Pickpocketing the pensioners
There are several good rules to successful pickpocketing. First, choose the right victims: there’s no point in robbing the poor, as they have nothing worth stealing; and it’s not a good idea to rob the super rich, since they are usually well protected. To maximise revenues, go for the reasonably comfortable middle classes. The prize is worthwhile (and less-well-off bystanders won’t go to their aid). Second, make sure that they only discover that you’ve left them less comfortable long after you’ve made your getaway: ideally many years from now (so you’ll be able to do them over again and again in the meantime).
This prescription has proved irresistible to generations of politicians. You’ll probably remember Gordon Brown’s raid on pension fund tax credits: that’s because he only mastered part of the formula, and forgot about the not being discovered bit. As you probably know George Osborne is considerably more skilled in that area.
So let me draw to your attention one of those provisions that is so arcane you probably won’t want to read any further: the lifetime pension allowance. When politicians decided that it was iniquitous for “rich” people to get tax relief through the pension system (although a better word would be tax deferral, since any annuity you buy out of these savings is taxed as income in the future), instead of stopping you paying too much into your scheme, they decided to tax any excess after it was too late to change your mind. The rate is 25% on any annuity, in addition to normal income tax on what’s left – equivalent to 58.75%. So when Osborne criticises Labour for wanting to reintroduce the 50% rate, perhaps they should remind him that the rate for some people is already higher.
A lifetime allowance was established: if your pension pot exceed £1.5m you would be liable to the tax. This was supposed to be equivalent to a pension of £75,000 – more than most people expect, and so most people didn’t bother to pay an adviser to check this out. Each year, the limit went up, so that by 2012 it stood at £1.8m. Fair enough. But then it came down, to £1.5m; and buried in the Finance Act 2011 was a system to avoid this retrospective iniquity by applying for “fixed protection”, or FP. Were you told about that directly? No. And even if you were, and your pension was less than £75,000, you probably thought you were still immune. But if you had read the small print, you would discover that a “pre-commencement” pension that you have already drawn is scaled up by a factor, not of 20, but of 25 – so £60,000 becomes the limit.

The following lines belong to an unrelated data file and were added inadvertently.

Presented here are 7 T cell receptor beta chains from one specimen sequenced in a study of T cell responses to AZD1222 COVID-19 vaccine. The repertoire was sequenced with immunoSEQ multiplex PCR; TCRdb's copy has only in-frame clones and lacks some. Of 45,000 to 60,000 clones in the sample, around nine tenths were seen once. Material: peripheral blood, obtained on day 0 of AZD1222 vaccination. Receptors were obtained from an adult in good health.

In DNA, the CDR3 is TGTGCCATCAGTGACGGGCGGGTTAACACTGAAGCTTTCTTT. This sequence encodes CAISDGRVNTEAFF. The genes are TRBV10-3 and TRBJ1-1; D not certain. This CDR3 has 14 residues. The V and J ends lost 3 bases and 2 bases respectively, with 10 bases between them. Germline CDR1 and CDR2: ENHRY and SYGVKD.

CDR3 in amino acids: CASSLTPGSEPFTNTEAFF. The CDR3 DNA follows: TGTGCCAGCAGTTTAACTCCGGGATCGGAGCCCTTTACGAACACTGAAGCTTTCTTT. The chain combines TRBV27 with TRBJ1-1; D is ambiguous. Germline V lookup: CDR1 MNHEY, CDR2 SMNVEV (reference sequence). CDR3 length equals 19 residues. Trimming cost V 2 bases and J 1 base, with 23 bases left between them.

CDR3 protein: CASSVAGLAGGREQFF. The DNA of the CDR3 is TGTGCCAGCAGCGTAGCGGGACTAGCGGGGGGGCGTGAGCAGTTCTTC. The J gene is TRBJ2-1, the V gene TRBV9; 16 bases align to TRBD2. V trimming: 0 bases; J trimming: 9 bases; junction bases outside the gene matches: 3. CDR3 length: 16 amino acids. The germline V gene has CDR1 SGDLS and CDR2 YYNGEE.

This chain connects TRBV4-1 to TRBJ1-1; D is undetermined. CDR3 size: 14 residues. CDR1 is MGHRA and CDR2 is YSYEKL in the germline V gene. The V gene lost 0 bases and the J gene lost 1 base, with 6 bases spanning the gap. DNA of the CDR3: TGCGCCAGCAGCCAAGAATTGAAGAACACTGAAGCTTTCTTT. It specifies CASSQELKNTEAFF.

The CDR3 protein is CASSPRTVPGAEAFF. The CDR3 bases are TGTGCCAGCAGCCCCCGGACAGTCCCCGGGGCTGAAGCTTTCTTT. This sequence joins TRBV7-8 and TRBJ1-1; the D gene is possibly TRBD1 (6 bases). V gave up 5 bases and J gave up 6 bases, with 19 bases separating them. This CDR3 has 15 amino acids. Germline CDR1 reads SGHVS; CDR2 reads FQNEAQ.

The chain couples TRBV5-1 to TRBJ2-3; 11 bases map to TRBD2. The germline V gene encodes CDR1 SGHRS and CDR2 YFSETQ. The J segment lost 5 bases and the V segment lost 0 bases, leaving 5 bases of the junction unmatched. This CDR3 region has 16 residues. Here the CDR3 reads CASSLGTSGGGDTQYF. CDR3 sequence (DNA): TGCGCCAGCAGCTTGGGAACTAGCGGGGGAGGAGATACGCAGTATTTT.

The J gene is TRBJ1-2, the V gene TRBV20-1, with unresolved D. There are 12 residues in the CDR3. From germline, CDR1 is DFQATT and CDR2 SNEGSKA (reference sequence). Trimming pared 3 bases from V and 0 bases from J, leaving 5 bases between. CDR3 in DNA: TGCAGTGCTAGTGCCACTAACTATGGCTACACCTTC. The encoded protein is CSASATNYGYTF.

We are told that this outrageous discrimination against more vulnerable pensioners (those who need to draw their pensions rather than deferring them) is because they withdrew tax-free lump sums – or if they didn’t “they had the opportunity to do so.” But if a pensioner didn’t take a tax-free lump sum, perhaps this was because the opportunity wasn’t attractive – in which case why on earth should he suffer this penalty?
If you’re discovering that now, it’s too late to do anything about it. Applications for FP had to be in before April 2012, and (while HMRC can normally consider late applications for many reliefs) the Government have specifically included provisions removing HMRC discretion to consider late applications. This is surely the proof that they intended to trap the unwary.
They might have got away with it for many years to come were it not for their inability to exercise any self-restraint. In April 2014 the limit comes down again, to £1.25m; and you have a similar opportunity to protect the £1.5m lifetime allowance by applying for “FP14”. But only if you act in the next few weeks.
Yesterday the Supreme Court heard a case about a man who felt he was tricked by the small print in a consumer credit contract over a sum of £1500 (he bought a computer in 1998), and was so enraged by the unfairness of it all that he has pursued the matter for many years at vast expense. I know how he feels.
I don’t need to remind you that this is a blog, not advice. And you’d better pay for some, from a professional.
To illustrate just how unfair is the treatment of the pre-commencement pension, consider the difference between taking your first pension of say £25,000 immediately before A-day in 2006. Your next benefit crystallisation event (e.g. drawing you AVCs) is say today, when your pension has risen to £33,000 (it’s RPI linked). The pension takes £825,000 (25x£33,000) out of your lifetime allowance. Now suppose instead that you drew the first pension a week later. Its value would crystallise immediately, at 20 times £25,000, or £500,000. The difference – for someone taken over the LTA limit by other pensions – is a cash cost of £179,000.
This system was designed with the intention of LTAs increasing each year, where the increased allowance would compensate for this anomaly. It was also introduced in a regime when annuity rates were much higher, and the £1.5m limit in 2006 could have bought an income of around £75,000, while today an index-linked annuity for a 60-year old man will struggle to buy half that. I think that Parliament intended to protect pensions of £75,000, not pots of £1.5m.